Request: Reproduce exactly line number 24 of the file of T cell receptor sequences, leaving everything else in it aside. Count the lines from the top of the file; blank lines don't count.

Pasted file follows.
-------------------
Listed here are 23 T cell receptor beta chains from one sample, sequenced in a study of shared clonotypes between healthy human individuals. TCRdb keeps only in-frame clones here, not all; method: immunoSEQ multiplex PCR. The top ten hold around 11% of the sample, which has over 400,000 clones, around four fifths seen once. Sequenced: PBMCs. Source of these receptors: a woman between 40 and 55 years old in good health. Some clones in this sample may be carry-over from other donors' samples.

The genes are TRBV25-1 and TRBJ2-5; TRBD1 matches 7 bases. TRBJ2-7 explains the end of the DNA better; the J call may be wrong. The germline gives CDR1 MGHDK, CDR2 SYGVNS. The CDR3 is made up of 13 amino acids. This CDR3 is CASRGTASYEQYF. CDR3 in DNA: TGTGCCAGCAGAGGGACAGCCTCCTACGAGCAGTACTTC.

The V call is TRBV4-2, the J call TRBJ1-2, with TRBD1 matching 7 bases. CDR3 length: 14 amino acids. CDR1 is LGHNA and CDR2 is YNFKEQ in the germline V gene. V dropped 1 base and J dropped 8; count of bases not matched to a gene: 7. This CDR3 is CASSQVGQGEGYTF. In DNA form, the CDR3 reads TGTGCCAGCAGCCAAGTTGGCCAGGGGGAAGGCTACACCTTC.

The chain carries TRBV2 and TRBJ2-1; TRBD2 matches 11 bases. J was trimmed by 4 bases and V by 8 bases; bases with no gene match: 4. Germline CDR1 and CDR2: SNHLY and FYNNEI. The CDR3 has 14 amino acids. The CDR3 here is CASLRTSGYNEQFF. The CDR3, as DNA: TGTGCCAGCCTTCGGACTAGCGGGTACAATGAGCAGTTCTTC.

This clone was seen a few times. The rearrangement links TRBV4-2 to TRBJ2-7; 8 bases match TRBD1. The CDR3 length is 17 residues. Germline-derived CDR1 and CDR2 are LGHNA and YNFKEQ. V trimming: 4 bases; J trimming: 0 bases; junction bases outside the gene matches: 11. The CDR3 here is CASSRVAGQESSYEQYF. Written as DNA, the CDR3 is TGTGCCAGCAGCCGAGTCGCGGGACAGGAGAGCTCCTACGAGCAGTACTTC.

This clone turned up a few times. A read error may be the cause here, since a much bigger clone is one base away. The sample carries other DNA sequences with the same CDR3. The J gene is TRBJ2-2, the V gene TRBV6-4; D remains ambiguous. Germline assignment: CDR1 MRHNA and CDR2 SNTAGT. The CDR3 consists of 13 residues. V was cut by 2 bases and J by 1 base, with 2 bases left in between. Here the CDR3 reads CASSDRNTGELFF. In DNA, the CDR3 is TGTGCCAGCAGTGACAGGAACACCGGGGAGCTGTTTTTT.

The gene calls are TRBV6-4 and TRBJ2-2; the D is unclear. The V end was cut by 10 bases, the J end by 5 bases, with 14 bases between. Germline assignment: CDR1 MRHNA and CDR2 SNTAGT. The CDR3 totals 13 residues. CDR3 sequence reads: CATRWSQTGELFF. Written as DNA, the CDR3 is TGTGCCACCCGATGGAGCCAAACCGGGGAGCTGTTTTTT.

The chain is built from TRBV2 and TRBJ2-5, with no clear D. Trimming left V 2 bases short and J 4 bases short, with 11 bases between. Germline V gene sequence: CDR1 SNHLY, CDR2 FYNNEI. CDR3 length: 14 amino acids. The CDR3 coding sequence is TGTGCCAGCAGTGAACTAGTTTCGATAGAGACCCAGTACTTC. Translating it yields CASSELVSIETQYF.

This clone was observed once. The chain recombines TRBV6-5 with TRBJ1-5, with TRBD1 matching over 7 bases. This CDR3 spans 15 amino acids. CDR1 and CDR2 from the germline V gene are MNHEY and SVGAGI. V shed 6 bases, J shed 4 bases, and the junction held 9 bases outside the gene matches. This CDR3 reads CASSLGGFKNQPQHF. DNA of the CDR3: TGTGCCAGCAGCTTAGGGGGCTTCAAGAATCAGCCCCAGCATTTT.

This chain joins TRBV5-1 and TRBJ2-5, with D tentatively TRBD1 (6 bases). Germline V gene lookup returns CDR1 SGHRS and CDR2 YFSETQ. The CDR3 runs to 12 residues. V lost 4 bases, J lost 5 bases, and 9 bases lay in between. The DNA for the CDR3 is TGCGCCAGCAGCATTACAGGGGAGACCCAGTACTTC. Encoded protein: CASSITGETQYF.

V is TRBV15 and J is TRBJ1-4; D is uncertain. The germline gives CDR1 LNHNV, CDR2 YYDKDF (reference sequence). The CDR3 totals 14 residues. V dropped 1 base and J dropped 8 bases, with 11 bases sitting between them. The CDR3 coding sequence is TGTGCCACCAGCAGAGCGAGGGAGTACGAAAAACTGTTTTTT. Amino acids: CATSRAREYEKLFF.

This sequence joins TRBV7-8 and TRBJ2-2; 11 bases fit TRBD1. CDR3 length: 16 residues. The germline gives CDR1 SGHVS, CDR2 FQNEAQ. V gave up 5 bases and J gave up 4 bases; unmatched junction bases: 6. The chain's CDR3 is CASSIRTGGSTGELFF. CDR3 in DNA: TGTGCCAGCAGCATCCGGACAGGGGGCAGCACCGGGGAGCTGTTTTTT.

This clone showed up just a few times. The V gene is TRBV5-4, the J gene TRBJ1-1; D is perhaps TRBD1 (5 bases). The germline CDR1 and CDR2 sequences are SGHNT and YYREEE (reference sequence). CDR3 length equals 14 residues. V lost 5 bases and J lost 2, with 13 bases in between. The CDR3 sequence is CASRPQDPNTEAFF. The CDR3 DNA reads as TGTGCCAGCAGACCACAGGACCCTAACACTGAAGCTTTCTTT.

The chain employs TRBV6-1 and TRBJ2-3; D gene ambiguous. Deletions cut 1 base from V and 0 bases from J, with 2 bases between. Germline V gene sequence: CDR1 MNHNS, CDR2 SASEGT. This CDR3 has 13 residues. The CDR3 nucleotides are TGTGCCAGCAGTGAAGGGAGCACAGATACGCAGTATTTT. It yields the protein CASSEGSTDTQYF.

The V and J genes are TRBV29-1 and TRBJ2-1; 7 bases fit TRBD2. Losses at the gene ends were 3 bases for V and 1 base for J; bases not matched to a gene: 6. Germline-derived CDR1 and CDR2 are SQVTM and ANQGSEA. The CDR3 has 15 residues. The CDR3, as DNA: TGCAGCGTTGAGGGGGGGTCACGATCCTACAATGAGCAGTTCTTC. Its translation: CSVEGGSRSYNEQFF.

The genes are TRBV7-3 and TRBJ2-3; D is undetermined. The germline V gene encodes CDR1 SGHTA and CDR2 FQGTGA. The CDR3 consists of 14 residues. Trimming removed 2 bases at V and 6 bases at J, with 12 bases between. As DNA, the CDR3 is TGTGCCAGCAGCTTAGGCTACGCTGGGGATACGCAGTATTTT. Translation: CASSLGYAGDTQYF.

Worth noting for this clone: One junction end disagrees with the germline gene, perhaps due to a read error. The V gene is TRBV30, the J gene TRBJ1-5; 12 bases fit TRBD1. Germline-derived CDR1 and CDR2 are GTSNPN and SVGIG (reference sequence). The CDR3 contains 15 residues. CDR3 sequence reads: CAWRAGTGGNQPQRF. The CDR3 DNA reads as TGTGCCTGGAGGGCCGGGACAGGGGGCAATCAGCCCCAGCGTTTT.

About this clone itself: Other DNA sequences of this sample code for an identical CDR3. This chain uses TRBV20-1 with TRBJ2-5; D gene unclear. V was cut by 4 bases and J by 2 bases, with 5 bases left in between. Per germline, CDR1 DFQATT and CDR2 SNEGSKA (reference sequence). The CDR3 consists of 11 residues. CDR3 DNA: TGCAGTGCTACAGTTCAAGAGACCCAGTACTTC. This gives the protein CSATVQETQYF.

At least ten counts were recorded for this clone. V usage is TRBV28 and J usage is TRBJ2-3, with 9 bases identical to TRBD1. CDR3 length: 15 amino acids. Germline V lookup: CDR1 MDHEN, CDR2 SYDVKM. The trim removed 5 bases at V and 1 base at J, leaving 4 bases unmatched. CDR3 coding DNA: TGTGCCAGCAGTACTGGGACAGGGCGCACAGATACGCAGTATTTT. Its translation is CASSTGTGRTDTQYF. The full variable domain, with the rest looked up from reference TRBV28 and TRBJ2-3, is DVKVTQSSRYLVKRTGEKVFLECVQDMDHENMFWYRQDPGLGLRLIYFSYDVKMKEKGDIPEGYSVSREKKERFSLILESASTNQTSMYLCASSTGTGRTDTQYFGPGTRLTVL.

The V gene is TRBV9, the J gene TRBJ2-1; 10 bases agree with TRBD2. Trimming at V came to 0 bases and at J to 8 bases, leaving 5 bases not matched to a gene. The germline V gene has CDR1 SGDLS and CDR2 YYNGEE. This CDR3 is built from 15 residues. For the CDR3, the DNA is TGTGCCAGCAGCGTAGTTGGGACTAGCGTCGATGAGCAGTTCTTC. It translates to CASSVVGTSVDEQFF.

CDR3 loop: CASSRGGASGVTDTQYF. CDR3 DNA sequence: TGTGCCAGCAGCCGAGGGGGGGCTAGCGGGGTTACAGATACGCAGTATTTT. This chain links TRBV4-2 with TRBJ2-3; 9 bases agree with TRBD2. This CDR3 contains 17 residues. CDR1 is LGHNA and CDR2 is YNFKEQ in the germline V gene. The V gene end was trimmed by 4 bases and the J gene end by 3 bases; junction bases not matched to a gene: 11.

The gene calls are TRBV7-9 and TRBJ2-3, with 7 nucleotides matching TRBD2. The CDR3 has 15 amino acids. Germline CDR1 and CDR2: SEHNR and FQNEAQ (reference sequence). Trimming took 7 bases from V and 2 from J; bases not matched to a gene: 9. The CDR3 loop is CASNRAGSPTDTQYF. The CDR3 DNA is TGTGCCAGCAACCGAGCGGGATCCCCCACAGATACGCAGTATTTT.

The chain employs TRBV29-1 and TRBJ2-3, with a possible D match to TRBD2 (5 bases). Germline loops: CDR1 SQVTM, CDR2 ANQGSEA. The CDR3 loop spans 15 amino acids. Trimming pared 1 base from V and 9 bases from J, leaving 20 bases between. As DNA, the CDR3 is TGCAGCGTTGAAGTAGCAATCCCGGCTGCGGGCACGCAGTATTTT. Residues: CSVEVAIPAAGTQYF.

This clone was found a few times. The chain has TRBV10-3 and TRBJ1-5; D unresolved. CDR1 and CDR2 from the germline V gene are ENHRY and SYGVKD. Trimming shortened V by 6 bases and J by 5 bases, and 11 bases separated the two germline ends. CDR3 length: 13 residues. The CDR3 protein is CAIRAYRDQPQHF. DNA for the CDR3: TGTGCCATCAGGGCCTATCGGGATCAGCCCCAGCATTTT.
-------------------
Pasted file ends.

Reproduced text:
This clone was found a few times. The chain has TRBV10-3 and TRBJ1-5; D unresolved. CDR1 and CDR2 from the germline V gene are ENHRY and SYGVKD. Trimming shortened V by 6 bases and J by 5 bases, and 11 bases separated the two germline ends. CDR3 length: 13 residues. The CDR3 protein is CAIRAYRDQPQHF. DNA for the CDR3: TGTGCCATCAGGGCCTATCGGGATCAGCCCCAGCATTTT.